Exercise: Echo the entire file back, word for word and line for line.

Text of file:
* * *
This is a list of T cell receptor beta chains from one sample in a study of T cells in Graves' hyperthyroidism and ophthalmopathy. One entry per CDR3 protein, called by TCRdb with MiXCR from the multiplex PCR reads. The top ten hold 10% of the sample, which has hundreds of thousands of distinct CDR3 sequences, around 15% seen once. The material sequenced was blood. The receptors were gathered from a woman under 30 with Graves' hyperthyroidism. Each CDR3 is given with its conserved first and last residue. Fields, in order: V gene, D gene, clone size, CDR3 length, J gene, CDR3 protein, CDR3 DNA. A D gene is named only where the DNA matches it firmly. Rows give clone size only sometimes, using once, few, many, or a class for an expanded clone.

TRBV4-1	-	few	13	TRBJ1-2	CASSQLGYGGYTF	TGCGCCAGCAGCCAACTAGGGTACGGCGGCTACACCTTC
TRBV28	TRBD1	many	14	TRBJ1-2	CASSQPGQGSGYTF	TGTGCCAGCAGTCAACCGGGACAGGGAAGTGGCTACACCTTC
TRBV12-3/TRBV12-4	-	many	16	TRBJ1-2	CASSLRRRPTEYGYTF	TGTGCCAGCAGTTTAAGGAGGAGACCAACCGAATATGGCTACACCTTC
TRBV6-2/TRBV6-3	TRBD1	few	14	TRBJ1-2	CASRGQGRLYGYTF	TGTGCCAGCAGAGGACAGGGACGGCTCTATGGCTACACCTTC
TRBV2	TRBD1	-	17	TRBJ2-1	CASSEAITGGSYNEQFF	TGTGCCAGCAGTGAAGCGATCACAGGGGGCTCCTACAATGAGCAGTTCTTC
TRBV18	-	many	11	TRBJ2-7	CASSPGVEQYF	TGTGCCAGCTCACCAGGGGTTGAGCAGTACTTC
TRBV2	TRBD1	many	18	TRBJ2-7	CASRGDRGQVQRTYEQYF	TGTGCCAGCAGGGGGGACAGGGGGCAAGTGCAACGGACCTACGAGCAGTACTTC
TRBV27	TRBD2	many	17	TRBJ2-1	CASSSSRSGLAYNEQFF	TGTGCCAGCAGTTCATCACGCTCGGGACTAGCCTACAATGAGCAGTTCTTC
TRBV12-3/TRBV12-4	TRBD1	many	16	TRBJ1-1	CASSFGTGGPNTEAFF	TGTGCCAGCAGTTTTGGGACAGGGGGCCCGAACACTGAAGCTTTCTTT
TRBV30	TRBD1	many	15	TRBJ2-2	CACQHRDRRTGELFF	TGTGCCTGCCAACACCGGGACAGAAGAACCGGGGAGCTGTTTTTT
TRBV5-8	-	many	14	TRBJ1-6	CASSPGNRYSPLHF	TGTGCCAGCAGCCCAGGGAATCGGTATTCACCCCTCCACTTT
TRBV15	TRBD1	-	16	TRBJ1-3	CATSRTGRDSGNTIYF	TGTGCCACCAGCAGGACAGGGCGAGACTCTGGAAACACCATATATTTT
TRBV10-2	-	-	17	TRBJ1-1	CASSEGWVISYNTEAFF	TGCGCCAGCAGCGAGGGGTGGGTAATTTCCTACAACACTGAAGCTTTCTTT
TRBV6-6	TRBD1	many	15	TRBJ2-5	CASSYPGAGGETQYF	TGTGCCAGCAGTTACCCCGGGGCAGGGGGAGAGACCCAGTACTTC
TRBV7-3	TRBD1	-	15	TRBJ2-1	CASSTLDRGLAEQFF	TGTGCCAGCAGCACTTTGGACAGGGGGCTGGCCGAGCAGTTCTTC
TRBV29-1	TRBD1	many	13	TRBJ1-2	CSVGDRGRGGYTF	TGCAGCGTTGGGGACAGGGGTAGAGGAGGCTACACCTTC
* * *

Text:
This is a list of T cell receptor beta chains from one sample in a study of T cells in Graves' hyperthyroidism and ophthalmopathy. One entry per CDR3 protein, called by TCRdb with MiXCR from the multiplex PCR reads. The top ten hold 10% of the sample, which has hundreds of thousands of distinct CDR3 sequences, around 15% seen once. The material sequenced was blood. The receptors were gathered from a woman under 30 with Graves' hyperthyroidism. Each CDR3 is given with its conserved first and last residue. Fields, in order: V gene, D gene, clone size, CDR3 length, J gene, CDR3 protein, CDR3 DNA. A D gene is named only where the DNA matches it firmly. Rows give clone size only sometimes, using once, few, many, or a class for an expanded clone.

TRBV4-1	-	few	13	TRBJ1-2	CASSQLGYGGYTF	TGCGCCAGCAGCCAACTAGGGTACGGCGGCTACACCTTC
TRBV28	TRBD1	many	14	TRBJ1-2	CASSQPGQGSGYTF	TGTGCCAGCAGTCAACCGGGACAGGGAAGTGGCTACACCTTC
TRBV12-3/TRBV12-4	-	many	16	TRBJ1-2	CASSLRRRPTEYGYTF	TGTGCCAGCAGTTTAAGGAGGAGACCAACCGAATATGGCTACACCTTC
TRBV6-2/TRBV6-3	TRBD1	few	14	TRBJ1-2	CASRGQGRLYGYTF	TGTGCCAGCAGAGGACAGGGACGGCTCTATGGCTACACCTTC
TRBV2	TRBD1	-	17	TRBJ2-1	CASSEAITGGSYNEQFF	TGTGCCAGCAGTGAAGCGATCACAGGGGGCTCCTACAATGAGCAGTTCTTC
TRBV18	-	many	11	TRBJ2-7	CASSPGVEQYF	TGTGCCAGCTCACCAGGGGTTGAGCAGTACTTC
TRBV2	TRBD1	many	18	TRBJ2-7	CASRGDRGQVQRTYEQYF	TGTGCCAGCAGGGGGGACAGGGGGCAAGTGCAACGGACCTACGAGCAGTACTTC
TRBV27	TRBD2	many	17	TRBJ2-1	CASSSSRSGLAYNEQFF	TGTGCCAGCAGTTCATCACGCTCGGGACTAGCCTACAATGAGCAGTTCTTC
TRBV12-3/TRBV12-4	TRBD1	many	16	TRBJ1-1	CASSFGTGGPNTEAFF	TGTGCCAGCAGTTTTGGGACAGGGGGCCCGAACACTGAAGCTTTCTTT
TRBV30	TRBD1	many	15	TRBJ2-2	CACQHRDRRTGELFF	TGTGCCTGCCAACACCGGGACAGAAGAACCGGGGAGCTGTTTTTT
TRBV5-8	-	many	14	TRBJ1-6	CASSPGNRYSPLHF	TGTGCCAGCAGCCCAGGGAATCGGTATTCACCCCTCCACTTT
TRBV15	TRBD1	-	16	TRBJ1-3	CATSRTGRDSGNTIYF	TGTGCCACCAGCAGGACAGGGCGAGACTCTGGAAACACCATATATTTT
TRBV10-2	-	-	17	TRBJ1-1	CASSEGWVISYNTEAFF	TGCGCCAGCAGCGAGGGGTGGGTAATTTCCTACAACACTGAAGCTTTCTTT
TRBV6-6	TRBD1	many	15	TRBJ2-5	CASSYPGAGGETQYF	TGTGCCAGCAGTTACCCCGGGGCAGGGGGAGAGACCCAGTACTTC
TRBV7-3	TRBD1	-	15	TRBJ2-1	CASSTLDRGLAEQFF	TGTGCCAGCAGCACTTTGGACAGGGGGCTGGCCGAGCAGTTCTTC
TRBV29-1	TRBD1	many	13	TRBJ1-2	CSVGDRGRGGYTF	TGCAGCGTTGGGGACAGGGGTAGAGGAGGCTACACCTTC